First, yes, not only had my partner heard of Jean-Michel, but they had even worked together directly at one point. Additionally, his recollection of their short collaboration had been positive. Finally, my partner was completely unaware of Jean-Michel’s new entrepreneurial aspirations and current project.

So Jean-Michel already had a favorable, pre-existing business relationship with someone in our VC fund, but instead tried pitching me unsolicited, “over the transom” as a total stranger.

This incident led me to the following reservations about Jean-Michel:

  1. Jean-Michel missed an opportunity to increase his odds of a warm reception with our firm. If he’s not capable of stacking the odds in his favor during a fundraising process, how will he perform when pitching to clients, partners, and new recruits?
  2. Perhaps Jean-Michel wasn’t aware that his former colleague was now my current partner at our fund (after all, some years had elapsed since they had worked together). However, this means that Jean-Michel did not even spend 30 seconds to review our fund’s website.
  3. Alternatively, perhaps Jean-Michel was aware of my partner’s presence but deliberately chose to circumvent him. This deception underscores a naïveté that my partner and I wouldn’t talk with each other, leaving me scratching my head and leaving my partner a tad annoyed.

The disruption in mobile gaming monetization that few are talking about

February 21, 2017

With GDC approaching next week, mobile gaming is on my mind. Truth be told, I was never much of a gamer myself, yet the industry has always fascinated me from an investment perspective.

In 2016 we witnessed numerous noteworthy events in mobile gaming: the record-breaking success of Pokémon Go, the critically debated walking start to Super Mario Run, the demise of Flash games, the return of HTML5 with FB Messenger’s explosive launch of Instant Games, etc.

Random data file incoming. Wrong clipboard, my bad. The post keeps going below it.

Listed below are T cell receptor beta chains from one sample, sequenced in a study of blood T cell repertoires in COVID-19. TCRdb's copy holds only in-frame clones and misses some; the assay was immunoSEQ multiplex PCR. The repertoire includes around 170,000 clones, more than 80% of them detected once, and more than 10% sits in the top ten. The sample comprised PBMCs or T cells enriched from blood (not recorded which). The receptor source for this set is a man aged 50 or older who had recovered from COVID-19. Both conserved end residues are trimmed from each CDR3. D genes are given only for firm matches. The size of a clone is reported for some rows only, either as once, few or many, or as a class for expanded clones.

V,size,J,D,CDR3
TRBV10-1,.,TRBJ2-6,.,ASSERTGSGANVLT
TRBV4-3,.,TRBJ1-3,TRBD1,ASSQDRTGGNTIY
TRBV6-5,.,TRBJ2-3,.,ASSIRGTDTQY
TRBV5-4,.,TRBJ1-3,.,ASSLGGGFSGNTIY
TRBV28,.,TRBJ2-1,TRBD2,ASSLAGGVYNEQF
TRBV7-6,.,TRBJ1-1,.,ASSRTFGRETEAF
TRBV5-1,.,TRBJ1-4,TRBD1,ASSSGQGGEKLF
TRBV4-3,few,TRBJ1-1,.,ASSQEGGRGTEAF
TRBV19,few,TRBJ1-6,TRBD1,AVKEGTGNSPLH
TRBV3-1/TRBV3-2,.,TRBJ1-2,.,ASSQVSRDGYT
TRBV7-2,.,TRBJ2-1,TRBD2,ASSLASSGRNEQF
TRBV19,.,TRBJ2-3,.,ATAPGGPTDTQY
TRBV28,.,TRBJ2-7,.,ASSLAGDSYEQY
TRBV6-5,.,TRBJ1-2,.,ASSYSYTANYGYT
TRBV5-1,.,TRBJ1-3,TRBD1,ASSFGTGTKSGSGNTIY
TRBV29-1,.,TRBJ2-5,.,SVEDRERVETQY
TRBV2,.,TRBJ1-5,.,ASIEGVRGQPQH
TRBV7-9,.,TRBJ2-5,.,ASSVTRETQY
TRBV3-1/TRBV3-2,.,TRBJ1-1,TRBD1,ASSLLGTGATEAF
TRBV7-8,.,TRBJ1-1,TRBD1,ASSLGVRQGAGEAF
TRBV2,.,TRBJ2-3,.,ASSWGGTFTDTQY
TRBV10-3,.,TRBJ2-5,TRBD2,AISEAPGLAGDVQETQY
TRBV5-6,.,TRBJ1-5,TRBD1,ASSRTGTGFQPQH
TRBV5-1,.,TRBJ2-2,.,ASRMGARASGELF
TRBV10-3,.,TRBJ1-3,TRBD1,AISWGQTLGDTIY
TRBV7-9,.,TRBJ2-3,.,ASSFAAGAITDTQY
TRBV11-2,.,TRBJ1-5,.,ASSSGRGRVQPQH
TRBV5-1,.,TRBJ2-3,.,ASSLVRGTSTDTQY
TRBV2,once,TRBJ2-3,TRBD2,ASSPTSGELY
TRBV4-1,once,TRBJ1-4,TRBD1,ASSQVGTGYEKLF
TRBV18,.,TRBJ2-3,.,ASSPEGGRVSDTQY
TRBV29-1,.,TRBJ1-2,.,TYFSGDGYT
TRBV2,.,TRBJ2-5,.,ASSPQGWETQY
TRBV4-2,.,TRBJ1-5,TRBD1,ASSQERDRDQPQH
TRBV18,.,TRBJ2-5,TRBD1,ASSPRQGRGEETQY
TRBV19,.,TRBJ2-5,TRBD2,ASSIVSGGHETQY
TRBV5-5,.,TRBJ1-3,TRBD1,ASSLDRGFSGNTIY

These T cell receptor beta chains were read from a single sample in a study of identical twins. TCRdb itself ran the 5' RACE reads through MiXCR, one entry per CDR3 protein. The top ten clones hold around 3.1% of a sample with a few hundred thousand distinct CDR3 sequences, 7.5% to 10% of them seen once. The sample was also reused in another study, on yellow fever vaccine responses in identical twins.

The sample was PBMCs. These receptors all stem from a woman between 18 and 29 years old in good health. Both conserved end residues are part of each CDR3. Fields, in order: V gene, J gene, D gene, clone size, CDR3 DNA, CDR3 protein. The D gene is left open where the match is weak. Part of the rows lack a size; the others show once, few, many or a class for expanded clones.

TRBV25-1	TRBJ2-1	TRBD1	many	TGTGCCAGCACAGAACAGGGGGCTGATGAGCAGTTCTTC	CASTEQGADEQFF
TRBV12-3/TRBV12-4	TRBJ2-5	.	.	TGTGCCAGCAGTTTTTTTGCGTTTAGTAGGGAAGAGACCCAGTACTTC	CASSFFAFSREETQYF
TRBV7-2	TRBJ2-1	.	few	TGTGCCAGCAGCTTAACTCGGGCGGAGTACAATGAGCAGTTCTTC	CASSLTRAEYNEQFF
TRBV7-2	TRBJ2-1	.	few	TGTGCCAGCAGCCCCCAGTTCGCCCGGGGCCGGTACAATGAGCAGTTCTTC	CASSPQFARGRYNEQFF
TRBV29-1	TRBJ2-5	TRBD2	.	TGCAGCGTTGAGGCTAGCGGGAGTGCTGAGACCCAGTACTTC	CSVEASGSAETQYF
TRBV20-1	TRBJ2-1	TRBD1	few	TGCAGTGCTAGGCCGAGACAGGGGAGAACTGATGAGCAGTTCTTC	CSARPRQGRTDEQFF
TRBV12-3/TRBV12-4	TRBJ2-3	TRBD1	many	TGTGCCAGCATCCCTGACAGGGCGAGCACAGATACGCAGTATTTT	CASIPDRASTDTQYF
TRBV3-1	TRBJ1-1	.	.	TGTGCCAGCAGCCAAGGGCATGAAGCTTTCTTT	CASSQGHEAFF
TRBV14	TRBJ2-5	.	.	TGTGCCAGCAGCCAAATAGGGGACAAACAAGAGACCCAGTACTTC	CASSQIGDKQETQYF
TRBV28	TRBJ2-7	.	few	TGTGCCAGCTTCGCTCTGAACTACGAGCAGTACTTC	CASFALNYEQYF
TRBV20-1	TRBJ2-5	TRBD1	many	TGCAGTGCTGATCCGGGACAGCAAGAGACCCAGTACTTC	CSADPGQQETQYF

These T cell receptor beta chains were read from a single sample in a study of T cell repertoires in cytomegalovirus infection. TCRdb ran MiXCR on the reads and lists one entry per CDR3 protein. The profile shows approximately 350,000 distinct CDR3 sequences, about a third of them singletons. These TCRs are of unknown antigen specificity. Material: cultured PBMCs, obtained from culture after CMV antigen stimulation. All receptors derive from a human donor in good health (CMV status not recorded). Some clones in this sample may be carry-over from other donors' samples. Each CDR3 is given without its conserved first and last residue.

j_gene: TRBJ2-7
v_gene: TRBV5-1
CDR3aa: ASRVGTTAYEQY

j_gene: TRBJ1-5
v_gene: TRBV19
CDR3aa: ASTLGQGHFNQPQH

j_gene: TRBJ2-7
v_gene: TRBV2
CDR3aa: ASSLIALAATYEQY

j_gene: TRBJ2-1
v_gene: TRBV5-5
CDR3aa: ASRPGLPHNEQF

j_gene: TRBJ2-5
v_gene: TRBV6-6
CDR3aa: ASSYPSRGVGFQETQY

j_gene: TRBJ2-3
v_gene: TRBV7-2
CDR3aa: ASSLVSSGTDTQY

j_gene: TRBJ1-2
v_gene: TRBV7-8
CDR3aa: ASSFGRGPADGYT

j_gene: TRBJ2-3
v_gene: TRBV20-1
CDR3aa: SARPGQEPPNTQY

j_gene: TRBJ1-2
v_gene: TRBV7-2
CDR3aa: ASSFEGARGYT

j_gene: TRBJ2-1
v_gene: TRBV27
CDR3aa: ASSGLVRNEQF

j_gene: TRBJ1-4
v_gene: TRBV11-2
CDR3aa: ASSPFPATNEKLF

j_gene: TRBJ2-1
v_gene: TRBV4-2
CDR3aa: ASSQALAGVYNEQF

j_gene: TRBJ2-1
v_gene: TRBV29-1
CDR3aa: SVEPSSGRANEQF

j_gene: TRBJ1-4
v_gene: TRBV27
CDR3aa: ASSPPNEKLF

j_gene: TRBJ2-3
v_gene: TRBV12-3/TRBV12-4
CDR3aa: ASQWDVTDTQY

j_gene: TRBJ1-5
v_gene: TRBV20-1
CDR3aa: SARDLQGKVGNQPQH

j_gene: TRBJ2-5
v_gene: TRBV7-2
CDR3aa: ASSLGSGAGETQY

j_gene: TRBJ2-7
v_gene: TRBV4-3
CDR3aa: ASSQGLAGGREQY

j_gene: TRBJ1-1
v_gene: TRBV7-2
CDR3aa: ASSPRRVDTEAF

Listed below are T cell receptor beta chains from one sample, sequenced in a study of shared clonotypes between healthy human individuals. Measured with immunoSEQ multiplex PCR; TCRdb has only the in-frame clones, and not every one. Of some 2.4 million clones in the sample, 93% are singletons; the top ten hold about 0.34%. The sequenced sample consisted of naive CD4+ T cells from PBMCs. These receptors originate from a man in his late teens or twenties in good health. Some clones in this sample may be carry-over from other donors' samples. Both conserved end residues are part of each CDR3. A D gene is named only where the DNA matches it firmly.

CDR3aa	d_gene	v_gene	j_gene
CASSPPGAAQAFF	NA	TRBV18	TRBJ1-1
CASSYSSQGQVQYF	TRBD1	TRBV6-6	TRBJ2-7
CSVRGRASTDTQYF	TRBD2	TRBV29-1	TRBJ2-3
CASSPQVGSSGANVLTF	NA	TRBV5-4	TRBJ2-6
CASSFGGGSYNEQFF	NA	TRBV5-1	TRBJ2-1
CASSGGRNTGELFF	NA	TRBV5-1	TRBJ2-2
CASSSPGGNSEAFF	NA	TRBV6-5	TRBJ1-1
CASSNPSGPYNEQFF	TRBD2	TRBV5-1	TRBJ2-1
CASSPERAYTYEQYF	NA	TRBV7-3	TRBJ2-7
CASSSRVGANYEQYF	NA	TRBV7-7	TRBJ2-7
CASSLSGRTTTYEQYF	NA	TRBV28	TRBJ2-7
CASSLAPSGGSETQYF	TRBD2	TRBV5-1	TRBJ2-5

Earlier last year I wrote about a looming threat to the most powerful tool in Japanese game companies’ business models. This potential disruption seemed to receive little attention in the markets, yet I contended that it represents a potential ticking bomb for the mobile gaming monetization of the industry. I’m referring to the guidelines governing Gacha mechanics, self-imposed by the Japanese online gaming association back in Q2 last year.

The monetization technique of gacha has proliferated in Japan while remaining relatively unheard of until recently in the West. (It’s a mechanic derived from the original gashapon ガシャポン in which vending machines popular in Japan would dispense capsule toys at random. Here’s a more thorough explanation of the various gacha mechanisms).

Under gacha monetization, game companies target big-spending “whales.” The dependency of certain mobile games’ business model on whales cannot be understated. According to marketing firm Swrve, the top 10% of players contribute to nearly half of all mobile game revenues, and 48% of revenues come from a mere 0.19% of all players.

Due to a controversial incident where a “whale” player spent over $6,000 during a single evening in pursuit of a gacha character, Japan’s Online Game Association sprung into action.

In an effort to stave off more draconian government measures, the Association self-imposed a new regulation that established two significant constraints on gaming monetization: a minimum 1% payout ratio, and a maximum 50,000 JPY billed per player. Technically, these industry “guidelines” are not law.

I expected most game companies to adhere to these guidelines to avoid stricter government intervention.

Adhering to such guidelines would however drive a sword into the heart of one of the most profitable monetization techniques in history. For publicly-listed firms, I expected the corresponding hit to earnings to result in stock price corrections.

It’s hard to conclude definitively that such a sector-wide stock correction is taking place. Here’s why: several of Japan’s notable mobile games companies have not adopted the new gacha guidelines.

It will be interesting to see how established mobile games companies confront the new market environment in 2017.